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Wellingborough & Kettering News 22/03/1889, transcribed by Peter Brown
John Thomas Holman
A Higham Man Found Drowned
An inquest was held on Wednesday at the Crown and Anchor Inn, Wellingborough, by Mr. J. T. Parker, on the body of John Thomas Holman, of Higham Ferrers, whose body was found floating in the river Nene on Monday night by a platelayer named Clark. Mr. John Green acted as foreman of the jury.

Mrs. Holman was the first witness called and deposed that the body was that of her husband John Thos. Holman, aged 33, a currier's labourer of Higham Ferrers. She last saw him alive on Feb. 18th. He left home that morning to come to Wellingboro', to work for a week at Mr. Watkin's. She did not hear of him, and on making enquiries of Mr. Watkin she found that he had not been there. She also wrote to the office at Northampton, whence he received a pension, but they had heard nothing of him. She had not informed the police, as she thought perhaps he had gone elsewhere to seek work. He was not in pecuniary difficulties, and had never threatened suicide. He was on good terms with witness.

William Clark, of 13, St. John-street, Wellingborough, who is a platelayer on the Midland Railway, deposed to being at work on Monday evening near the Viaducts, and on going down the bank, near the river, he saw a, body floating down the river. He called his mates, who got it out, and he went for the police. In answer to a question, witness said if a man had fallen off the plank bridge near Chester House he might have floated out of the backwater into the Nene if there was sufficient water.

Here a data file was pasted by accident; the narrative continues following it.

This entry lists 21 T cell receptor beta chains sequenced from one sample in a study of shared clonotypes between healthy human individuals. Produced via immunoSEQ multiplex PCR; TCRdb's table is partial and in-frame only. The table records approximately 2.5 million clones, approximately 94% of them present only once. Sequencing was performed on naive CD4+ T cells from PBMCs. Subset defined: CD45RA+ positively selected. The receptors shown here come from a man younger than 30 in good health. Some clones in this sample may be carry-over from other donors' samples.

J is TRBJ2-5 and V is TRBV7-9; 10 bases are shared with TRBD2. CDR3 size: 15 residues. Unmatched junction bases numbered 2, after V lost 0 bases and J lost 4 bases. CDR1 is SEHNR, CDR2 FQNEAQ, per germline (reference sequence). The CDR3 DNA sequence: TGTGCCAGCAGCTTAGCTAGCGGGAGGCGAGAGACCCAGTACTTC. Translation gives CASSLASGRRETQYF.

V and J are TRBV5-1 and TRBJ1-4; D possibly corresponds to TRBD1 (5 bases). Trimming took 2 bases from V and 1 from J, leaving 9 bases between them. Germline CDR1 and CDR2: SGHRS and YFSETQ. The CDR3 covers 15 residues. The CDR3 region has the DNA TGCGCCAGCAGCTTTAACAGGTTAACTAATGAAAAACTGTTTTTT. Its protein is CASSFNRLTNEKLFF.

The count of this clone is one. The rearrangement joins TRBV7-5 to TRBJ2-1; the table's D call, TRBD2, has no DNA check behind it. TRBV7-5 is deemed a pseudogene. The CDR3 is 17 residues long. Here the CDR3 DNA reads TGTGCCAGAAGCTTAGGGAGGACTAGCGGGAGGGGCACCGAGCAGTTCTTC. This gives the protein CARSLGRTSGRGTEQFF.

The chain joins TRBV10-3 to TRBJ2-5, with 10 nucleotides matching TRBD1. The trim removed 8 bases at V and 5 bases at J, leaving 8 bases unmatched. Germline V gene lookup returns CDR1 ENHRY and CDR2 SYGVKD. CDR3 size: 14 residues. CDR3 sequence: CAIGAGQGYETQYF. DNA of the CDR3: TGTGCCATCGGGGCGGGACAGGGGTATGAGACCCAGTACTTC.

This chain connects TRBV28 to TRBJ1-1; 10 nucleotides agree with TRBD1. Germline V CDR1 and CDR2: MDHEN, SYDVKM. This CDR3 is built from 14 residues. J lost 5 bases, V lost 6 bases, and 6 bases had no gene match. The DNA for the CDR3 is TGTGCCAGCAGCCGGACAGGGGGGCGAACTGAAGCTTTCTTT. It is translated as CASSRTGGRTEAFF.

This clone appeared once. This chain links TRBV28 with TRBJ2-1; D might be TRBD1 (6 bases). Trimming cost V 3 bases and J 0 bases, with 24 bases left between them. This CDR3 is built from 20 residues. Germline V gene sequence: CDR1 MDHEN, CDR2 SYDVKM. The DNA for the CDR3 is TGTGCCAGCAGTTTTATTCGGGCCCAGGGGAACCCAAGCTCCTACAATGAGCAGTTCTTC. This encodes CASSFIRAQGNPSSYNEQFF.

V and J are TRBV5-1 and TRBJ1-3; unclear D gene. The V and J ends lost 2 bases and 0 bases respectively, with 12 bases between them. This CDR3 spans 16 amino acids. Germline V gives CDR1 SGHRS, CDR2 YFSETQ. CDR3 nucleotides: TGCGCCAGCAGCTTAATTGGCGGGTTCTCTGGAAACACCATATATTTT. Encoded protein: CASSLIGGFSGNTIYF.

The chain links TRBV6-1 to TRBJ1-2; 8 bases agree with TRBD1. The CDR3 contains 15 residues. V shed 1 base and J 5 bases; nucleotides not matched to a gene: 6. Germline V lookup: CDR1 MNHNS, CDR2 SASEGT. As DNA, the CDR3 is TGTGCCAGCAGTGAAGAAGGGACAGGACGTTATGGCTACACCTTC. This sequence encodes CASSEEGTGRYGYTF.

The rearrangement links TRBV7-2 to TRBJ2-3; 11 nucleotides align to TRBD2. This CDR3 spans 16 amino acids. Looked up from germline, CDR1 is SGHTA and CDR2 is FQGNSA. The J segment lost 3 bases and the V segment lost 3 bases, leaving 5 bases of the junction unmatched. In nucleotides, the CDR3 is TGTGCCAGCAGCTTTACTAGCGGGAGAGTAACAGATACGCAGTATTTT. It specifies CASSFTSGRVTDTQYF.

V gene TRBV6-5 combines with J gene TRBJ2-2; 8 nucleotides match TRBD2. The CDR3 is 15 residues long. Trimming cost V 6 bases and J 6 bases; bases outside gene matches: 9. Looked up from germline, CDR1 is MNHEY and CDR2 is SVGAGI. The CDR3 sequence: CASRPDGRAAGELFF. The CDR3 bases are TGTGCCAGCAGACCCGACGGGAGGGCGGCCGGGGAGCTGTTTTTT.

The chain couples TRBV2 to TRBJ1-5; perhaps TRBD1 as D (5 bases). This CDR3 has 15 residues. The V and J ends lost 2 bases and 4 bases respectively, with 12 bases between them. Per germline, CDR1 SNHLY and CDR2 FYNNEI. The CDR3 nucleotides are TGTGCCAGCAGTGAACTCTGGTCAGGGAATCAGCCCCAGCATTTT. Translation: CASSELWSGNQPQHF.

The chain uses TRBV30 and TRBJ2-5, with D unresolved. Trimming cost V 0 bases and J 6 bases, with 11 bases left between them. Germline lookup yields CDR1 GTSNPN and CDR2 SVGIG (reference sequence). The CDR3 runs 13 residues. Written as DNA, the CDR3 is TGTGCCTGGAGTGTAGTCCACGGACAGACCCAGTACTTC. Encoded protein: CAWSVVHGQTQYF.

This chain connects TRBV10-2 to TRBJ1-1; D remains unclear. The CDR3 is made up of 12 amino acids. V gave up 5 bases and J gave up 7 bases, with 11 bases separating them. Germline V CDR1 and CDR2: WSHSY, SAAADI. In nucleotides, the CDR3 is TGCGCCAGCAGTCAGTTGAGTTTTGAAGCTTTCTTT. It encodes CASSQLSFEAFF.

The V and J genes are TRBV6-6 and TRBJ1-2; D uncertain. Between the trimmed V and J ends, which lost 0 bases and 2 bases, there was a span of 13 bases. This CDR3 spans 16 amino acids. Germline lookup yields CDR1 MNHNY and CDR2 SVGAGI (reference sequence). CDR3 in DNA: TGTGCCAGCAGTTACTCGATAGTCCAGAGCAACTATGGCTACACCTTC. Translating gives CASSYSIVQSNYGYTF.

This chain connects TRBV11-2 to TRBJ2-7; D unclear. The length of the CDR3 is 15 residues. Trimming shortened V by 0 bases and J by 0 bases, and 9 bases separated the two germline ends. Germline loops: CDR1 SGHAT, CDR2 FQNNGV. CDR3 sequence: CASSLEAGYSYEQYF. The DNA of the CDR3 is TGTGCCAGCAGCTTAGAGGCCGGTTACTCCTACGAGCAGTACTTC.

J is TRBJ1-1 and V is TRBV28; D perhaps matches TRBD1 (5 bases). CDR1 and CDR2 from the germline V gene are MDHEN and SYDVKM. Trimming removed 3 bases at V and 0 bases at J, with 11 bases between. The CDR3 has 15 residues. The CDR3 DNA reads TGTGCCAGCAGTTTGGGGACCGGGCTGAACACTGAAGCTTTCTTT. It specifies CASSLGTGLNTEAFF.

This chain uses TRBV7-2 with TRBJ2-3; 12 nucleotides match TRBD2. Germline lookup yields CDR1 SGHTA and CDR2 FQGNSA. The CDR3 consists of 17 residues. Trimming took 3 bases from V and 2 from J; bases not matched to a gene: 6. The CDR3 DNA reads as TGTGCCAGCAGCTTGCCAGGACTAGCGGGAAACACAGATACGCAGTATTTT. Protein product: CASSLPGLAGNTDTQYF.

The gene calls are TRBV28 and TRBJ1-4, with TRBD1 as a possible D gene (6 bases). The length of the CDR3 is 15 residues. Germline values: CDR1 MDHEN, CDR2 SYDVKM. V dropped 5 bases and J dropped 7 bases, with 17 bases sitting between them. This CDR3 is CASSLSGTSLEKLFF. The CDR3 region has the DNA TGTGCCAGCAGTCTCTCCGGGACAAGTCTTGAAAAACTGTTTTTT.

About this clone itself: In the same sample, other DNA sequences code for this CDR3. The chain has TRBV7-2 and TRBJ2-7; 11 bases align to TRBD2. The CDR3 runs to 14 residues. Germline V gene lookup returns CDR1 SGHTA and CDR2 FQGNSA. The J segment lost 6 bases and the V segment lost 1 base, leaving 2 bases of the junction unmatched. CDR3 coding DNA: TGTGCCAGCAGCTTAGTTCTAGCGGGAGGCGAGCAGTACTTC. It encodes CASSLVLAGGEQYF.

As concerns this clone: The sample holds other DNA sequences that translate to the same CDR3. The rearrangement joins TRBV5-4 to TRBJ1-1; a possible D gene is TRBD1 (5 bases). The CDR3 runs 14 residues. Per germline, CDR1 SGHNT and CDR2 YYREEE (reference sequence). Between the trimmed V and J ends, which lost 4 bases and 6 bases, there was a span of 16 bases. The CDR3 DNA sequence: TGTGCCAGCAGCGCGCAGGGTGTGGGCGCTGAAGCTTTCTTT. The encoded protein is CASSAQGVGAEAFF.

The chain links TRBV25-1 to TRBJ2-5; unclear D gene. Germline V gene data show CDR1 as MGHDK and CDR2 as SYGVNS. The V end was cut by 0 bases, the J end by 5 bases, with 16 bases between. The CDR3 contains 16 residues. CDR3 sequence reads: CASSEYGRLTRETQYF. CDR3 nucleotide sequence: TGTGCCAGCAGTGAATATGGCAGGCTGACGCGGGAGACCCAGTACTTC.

P.C. Swingler deposed that he was fetched by the last witness to the river, and found deceased's body on the bank, having apparently just been got out. He searched the body and found 10d. in money, a pawn ticket, and other articles. He found that the ticket related to a jacket pawned at Messsrs. Shaw and Prattley's on the morning of Feb. 18th. His clothes were not torn nor unbuttoned.

Dr L F Walker deposed to examining the body on Monday, and stated that he found no marks of violence on the body. The appearance was consistent with death from drowning. Rats had eaten part of one of his hands.

As there was no evidence to show how witness came into the water, the jury returned a verdict of "Found drowned." Several jurymen expressed their indignation at the bad condition of the plank bridge at Chester House.

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